Not everyone knows how to use it though and for that purpose, I’ve come up with this guide on how to use FFmpeg for Windows OS. From the very first step of downloading the program to cropping an audio file, this tutorial aims to help you cover the basics, so that you can play around more later on.

Downloading FFmpeg for Windows

To download the tool, click here to go to the webpage. Once you’ve done that locate the download option, as shown below. The download option highlighted in green is for 32-bit Windows OS while the other option in red is for 64-bit Windows OS.

To verify if your OS is 32-bit or 64-bit, click on the Start icon on the left side of your desktop then type Run in search bar and in run write the command of dxdiag and press the Enter key.

Under the heading of ‘System Information’, you can easily find the name of the OS and the version being used (32-bit or 64-bit).

Extracting the Files

Once you have downloaded FFmpeg, you’ll have to extract the files from the .zip folder. For this purpose, you should have a zip extractor installed. You can download a free zip extractor called 7-zip from here.

After extracting the files, select all of the files, create a folder in C drive named FFmpegTool and paste all the files in this folder as shown below. It is important to note that you should keep the folder name and drive the same to avoid any problems in executing commands to perform conversions.

Starting FFmpeg

Go to Run, type cmd and press the Enter key. A command line window will appear as shown here.

Type cd\ and press the Enter key. It should appear as below.

Now type cd FFmpegTool, this command will allow you to enter into the FFmpegTool folder which we have created earlier (be careful with the spelling as any spelling mistake in command will cause an error).

Type cd bin and press the Enter key to access the content in the bin folder. You should see the following.

Finally, type ffmpeg.exe and press the Enter key. It will take 1 or 2 seconds to execute the command and you should be able to see the result shown below.

If you see text lines written on your screen (as per the above image) then it means the tool is working fine and ready to use.

Important Commands

Now, we’ll go through some of the important commands for FFmpeg. Copy the video in the bin folder on which you’ll perform the operations. I have copied a video called samplevideo and will use this video throughout the remainder of this post.

1. Extracting Audio only From Video File

Once you have tested that FFmpeg is working fine then type in the following command:

ffmpeg -i yourvideoname.mp4 -vn -ab 128 outputaudio.mp3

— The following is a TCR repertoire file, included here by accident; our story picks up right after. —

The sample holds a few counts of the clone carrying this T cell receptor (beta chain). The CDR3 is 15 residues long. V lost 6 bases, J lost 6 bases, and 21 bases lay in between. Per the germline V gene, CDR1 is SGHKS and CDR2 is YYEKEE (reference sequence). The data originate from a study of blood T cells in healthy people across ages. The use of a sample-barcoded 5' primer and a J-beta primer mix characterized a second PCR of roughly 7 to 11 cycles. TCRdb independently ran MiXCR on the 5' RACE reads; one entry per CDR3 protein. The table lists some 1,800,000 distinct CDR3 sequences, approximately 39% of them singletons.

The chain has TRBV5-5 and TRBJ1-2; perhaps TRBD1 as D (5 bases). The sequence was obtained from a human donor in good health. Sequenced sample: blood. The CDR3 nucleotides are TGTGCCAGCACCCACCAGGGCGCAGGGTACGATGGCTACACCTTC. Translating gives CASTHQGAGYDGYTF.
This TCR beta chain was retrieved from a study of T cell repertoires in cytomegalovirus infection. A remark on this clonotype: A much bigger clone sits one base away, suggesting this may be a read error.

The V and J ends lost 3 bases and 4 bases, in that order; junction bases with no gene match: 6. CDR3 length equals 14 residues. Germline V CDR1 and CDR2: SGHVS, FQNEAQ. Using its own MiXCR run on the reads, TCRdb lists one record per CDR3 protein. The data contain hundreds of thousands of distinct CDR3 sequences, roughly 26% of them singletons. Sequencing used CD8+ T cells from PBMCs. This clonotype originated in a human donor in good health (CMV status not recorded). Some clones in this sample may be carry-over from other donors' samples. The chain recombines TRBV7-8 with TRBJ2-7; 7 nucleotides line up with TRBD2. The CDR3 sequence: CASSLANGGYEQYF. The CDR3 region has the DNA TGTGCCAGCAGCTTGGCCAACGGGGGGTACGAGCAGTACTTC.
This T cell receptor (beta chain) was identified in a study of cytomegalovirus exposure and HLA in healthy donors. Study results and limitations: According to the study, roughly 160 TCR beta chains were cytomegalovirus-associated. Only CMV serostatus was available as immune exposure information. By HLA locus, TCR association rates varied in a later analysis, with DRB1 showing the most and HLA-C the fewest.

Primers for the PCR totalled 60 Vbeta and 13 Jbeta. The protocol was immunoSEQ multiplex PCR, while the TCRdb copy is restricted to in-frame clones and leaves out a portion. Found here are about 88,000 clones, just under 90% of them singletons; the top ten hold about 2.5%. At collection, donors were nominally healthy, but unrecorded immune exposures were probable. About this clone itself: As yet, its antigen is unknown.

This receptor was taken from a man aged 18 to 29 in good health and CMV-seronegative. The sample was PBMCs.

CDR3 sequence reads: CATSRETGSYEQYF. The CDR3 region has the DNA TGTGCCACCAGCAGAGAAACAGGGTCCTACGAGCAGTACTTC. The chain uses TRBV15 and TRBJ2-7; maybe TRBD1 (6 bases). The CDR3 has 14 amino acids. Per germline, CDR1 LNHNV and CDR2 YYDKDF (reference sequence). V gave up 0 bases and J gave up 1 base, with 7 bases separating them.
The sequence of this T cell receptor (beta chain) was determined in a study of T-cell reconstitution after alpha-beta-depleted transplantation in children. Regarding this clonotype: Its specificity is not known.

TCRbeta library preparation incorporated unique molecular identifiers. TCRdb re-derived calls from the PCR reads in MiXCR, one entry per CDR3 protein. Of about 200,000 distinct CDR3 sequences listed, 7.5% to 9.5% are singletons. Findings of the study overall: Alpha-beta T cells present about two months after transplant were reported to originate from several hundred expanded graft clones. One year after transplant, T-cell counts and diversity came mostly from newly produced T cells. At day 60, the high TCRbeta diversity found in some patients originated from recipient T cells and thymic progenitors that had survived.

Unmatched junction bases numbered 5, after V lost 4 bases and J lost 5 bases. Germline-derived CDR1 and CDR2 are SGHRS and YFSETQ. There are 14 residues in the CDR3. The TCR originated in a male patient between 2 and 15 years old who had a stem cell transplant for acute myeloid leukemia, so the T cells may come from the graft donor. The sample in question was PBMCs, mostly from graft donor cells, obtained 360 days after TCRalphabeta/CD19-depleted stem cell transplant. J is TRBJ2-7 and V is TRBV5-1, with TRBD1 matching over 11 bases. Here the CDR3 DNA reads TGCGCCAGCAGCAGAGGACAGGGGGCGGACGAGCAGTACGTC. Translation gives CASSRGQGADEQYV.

Here -vn is used to extract audio and -ab is used to save audio as 128Kbps MP3 file. You can change the bit rate to 256Kbps or something else. Just change the value after -ab. All of the output files will be stored automatically in the bin folder.

2. Extracting Video While Muting Audio

In the command written below, -an is used to remove the audio from the video file. The command should look like so:

ffmpeg -i yourvideoname.mp4 -an mutevideo.mp4

3. Resize the Video File

In the command written below, -s is used to resize the video file.The command is:

ffmpeg -i yourvideoname.mp4 -s 640x480 -c:a copy resizedvideo.mp4

4. Adding Poster Image to an Audio File

You can add a poster image to your audio file easily and the output would be a video file with an image being displayed in the front and audio in the background. This is really handy when uploading MP3 files to video hosting and sharing sites.

You must copy the image in the bin folder. Then execute this command:

ffmpeg -loop 1 -i inputimage.jpg -i inputaudio.mp3 -c:v libx264 -c:a –strict experimental -b:a 192k -shortest outputfile.mp4

5. Cut Video File into a Smaller Clip

The -ss defines the starting time stamp (here starting time is the 45th second) and -t tells the total time duration for the clip. So, -t 40 means 40 second duration. The command should like this:

ffmpeg -i yourvideoname.mp4 -ss 00:00:45 -codec copy -t 40 outputclip.mp4

6. Split a Video File into Multiple Parts

Most of the hosting servers only allows for a specific size of file to be uploaded. To overcome this issue, you can use the split command to split a large video file into smaller parts, which is:

ffmpeg -i yourvideoname.mp4 -t 00:00:59 -c copy part1.mp4 -ss 00:00:59 -codec copy part2.mp4

Here -t 00:00:59 represents a part that is created from the start of the video to the 59th second of video. -ss 00:00:59 shows the starting time stamp for the video. It means that the 2nd part will start from the 59th second and will continue up to the end of the original video file.

7. Convert a Video File from One Format to Another Format

You can see all of the formats supported by FFmpeg by using the following command:

ffmpeg -formats

To convert a video file from one format to another format, the following command is used:

ffmpeg -i yourvideoname.mp4 -c:v libx264 outputfilename.wmv

The command below is an example of when converting a .mp4 file into a .wmv file.

8. Join (merge) Video Files

FFmpeg can also join multiple video or audio files with the same codecs. Create a .txt file including a list of all the input video files that are supposed to be merged. The keyword file is followed by name, path and the format of the video files. Add all of the files in the same way in the created .txt file and save this .txt file in the bin folder.